From the Wikipedia article on the topic:
"In image processing, computer graphics, and photography, high dynamic range imaging (HDRI or just HDR) is a set of techniques that allow a greater dynamic range of luminance between the lightest and darkest areas of an image than current standard digital imaging techniques or photographic methods. This wide dynamic range allows HDR images to more accurately represent the range of intensity levels found in real scenes, ranging from direct sunlight to faint starlight."
"High-dynamic-range photographs are generally achieved by capturing multiple standard photographs, often using exposure bracketing, and then merging them into an HDR image. Digital photographs are often encoded in a camera's raw image format, because 8 bit JPEG encoding doesn't offer enough values to allow fine transitions (and also introduces undesirable effects due to the lossy compression)."
So stated simply, we capture, process, and print HDR images to:
a) create images that more accurately reproduce what the human eye can see in terms of exposure
b) create images that offer a heightened view of reality with greater saturation and tonal range
68lb. UltraPro Gloss prints vibrant colors and deep blacks with any inkjet printer. 10.4mil thickness gives your prints true photo lab quality. Compatible with any inkjet printer, this paper dries instantly for immediate quality and resistance to smears.
If you print, you have to have UltraPro Satin in your paper inventory. It produces professional quality results and works with virtually any image. The UltraPro Satin looks and feels just like photo lab satin - a lightly textured surface that breaks up reflections and minimizes fingerprints.
Polar Gloss Metallic 255 is a unique inkjet paper that closely matches the look of photo lab metallic prints.
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There are a number of ways to create an HDR image. While this article is not intended to teach you HDR processing, you should know a little about how to get started.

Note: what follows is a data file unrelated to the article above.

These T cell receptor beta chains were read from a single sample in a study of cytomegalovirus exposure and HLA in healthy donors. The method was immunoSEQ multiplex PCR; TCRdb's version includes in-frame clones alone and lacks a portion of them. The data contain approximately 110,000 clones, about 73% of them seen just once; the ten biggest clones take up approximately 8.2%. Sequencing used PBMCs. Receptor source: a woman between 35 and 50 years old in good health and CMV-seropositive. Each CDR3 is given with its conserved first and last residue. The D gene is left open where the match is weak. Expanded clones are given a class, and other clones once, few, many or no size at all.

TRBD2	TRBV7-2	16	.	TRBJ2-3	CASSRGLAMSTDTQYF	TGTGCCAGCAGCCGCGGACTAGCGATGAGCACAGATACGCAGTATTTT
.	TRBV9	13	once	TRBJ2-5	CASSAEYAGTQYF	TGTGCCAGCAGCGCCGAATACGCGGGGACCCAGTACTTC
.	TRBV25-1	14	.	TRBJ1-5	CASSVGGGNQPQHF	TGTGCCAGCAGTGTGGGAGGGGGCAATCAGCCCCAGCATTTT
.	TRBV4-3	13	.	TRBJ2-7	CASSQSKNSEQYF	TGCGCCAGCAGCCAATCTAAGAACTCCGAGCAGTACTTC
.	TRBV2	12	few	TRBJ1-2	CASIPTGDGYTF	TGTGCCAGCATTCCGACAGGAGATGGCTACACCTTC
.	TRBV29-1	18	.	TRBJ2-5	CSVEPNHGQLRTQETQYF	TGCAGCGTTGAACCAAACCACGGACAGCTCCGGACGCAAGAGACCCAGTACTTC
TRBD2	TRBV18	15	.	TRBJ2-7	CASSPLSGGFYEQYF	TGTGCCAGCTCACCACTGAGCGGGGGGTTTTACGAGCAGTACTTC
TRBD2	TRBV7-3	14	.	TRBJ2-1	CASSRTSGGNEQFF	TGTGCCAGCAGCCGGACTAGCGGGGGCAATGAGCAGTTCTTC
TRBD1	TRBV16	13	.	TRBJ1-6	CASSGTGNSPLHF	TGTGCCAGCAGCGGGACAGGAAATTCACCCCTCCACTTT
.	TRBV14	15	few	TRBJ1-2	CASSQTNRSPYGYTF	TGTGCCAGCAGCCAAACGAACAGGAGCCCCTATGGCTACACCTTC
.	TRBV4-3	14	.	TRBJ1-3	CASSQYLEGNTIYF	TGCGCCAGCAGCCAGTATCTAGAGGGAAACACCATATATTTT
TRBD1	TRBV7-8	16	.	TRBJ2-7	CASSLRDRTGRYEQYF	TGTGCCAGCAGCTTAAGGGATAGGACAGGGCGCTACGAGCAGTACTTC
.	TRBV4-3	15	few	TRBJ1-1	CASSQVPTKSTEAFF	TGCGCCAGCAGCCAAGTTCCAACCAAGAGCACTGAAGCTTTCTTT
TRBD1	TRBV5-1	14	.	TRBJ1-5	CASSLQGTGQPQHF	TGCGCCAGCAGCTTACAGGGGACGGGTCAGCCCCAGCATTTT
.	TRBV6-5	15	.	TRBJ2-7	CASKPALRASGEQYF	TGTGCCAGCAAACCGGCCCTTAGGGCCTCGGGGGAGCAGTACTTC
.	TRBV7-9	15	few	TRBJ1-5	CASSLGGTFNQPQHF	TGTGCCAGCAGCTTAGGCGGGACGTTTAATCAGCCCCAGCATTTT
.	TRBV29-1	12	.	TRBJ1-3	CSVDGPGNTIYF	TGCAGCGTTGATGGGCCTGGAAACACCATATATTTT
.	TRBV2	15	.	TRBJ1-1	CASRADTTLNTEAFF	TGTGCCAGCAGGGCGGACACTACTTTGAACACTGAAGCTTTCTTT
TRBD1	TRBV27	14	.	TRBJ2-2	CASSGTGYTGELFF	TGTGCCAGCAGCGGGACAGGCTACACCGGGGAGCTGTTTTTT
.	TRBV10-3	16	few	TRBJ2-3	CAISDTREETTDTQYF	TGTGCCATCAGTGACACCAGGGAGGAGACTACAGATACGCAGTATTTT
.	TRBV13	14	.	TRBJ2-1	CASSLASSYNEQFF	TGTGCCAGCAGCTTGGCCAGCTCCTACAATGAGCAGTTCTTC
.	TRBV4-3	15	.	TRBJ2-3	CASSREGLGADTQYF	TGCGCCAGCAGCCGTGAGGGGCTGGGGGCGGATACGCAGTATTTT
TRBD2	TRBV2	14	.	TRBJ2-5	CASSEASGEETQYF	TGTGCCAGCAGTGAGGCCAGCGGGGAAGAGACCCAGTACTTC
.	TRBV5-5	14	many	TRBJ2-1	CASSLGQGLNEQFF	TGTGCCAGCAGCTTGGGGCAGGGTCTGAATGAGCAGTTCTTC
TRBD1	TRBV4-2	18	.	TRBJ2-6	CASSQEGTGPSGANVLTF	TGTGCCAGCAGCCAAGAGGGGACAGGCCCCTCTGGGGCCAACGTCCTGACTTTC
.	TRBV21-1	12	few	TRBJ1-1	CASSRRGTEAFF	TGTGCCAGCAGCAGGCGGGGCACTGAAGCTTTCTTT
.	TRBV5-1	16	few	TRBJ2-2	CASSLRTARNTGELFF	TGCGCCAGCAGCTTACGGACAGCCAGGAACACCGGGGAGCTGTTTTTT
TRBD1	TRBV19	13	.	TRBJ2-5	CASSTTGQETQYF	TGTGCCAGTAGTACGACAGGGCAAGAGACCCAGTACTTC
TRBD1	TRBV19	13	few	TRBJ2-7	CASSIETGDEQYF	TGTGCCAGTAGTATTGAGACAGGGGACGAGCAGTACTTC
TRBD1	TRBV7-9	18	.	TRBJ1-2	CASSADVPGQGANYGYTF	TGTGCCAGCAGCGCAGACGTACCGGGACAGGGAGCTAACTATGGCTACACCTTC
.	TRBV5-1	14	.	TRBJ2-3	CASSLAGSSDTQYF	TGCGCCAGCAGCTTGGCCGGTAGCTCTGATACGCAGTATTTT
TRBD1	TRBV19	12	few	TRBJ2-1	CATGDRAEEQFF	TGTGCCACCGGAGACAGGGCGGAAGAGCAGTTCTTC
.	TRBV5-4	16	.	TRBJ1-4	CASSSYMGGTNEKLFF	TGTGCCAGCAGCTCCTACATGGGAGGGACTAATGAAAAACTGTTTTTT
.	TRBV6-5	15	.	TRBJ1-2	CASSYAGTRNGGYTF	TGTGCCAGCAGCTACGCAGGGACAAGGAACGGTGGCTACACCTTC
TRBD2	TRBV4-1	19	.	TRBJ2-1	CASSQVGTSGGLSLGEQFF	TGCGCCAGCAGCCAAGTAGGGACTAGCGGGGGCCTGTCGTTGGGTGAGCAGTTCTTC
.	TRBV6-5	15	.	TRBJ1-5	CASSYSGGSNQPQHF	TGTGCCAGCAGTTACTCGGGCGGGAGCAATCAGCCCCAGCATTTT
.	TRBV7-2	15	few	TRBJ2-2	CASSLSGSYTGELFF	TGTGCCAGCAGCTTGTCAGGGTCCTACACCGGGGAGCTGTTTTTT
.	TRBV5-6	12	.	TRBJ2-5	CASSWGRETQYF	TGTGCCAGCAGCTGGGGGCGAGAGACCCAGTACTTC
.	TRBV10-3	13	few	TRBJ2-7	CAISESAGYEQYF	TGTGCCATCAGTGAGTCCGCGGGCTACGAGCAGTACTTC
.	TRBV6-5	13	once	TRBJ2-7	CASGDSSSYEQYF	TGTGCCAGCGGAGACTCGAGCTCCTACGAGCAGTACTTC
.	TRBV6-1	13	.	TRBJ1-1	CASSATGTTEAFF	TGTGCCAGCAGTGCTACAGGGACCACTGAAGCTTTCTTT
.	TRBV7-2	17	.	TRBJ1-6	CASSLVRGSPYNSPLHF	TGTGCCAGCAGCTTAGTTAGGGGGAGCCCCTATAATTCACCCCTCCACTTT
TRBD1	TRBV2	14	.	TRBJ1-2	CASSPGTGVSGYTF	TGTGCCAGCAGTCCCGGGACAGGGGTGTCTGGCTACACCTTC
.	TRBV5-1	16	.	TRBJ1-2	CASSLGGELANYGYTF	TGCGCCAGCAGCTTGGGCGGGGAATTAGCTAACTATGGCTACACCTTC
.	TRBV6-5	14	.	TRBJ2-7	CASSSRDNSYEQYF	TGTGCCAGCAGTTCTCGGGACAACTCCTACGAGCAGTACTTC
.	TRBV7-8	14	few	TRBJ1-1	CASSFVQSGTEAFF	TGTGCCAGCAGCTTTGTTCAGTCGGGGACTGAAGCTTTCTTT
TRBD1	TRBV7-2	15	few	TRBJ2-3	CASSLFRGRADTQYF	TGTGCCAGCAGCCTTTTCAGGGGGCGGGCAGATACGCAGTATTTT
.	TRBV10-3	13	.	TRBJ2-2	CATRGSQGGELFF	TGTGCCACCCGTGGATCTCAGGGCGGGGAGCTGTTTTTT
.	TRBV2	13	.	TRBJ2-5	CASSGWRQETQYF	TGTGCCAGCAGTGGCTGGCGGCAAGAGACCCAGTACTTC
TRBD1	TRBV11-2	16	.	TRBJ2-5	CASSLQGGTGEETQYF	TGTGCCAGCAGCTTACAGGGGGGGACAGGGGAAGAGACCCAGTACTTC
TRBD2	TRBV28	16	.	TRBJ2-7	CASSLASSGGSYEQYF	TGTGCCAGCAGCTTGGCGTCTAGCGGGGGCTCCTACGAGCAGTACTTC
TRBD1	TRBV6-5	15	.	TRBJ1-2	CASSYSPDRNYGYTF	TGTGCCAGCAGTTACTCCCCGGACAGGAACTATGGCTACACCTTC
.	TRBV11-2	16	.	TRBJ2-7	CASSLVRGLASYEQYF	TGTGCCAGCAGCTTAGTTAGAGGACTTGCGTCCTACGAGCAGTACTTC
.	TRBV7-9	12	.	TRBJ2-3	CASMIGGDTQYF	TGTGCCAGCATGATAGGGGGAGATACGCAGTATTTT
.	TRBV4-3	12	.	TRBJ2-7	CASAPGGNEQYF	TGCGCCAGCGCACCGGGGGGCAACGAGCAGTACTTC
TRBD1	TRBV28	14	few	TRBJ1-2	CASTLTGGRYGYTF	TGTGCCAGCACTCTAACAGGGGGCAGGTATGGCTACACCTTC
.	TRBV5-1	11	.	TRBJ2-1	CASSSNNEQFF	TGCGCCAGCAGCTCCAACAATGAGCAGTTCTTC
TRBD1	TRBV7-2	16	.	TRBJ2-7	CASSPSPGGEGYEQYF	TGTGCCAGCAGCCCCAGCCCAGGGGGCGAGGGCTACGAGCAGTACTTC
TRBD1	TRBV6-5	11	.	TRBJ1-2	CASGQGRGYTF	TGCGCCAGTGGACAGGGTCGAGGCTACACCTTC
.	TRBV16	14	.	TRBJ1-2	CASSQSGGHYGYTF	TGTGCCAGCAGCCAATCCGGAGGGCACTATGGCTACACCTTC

To arrive at an an HDR image, you can either process multiple image exposures or use data from one image to make an HDR image. The best method is to expose a single scene using multiple shutter speeds. This will afford you the most amount of information, especially in shadows and highlights.
HDR merge in Photoshop (Cambridge in Colour)
HDR merge in Photoshop Elements (Photoshop Support)
Single Image HDR in Photoshop (Layers Magazine)
Single Image HDR look in Lightroom (Digital Photography School)
Software that plugs into Photoshop, Photoshop Elements, or other editing program is available to process HDR images. As with most specific purpose tools you will get lots of adjustment capability. These programs can be very useful, especially if you are committed to HDR photography and have a little extra money to spend on the task.
Here is a non-exhaustive list of HDR software and plugins:There are more choices. A web search for "HDR software listing" or "HDR software reviews" will reveal your options.
Given that HDR can mean different things depending on your desired look and processing technique, there a number of Red River Papers to consider. We think it's safe to break HDR photos into two categories: HDR to achieve a full exposure range and HDR to create the hyper-realistic and intensely detailed image.
Polar Gloss Metallic - There is some debate if this paper was invented for HDR or it was the other way around. In any case, Polar Gloss Metallic is the ideal surface for the bold colors, broad exposure range, and hyper-realism of HDR processing. This paper is a high gloss with a captivating iridescence that adds amazing depth to your prints.
UltraPro Gloss 2.0 - Our most popular gloss is good at creating deep blacks, smooth mid-tones, and brilliant highlights.
UltraPro Satin - Add a little texture to your image with the most popular Red River Paper. The medium satin finish and warm tone are great for landscapes and portraits.
Polar Matte - This smooth non-reflective matte is the perfect surface when you want details to be first and foremost. Papers with no reflection are best for keeping viewers eyes on the contents of the image.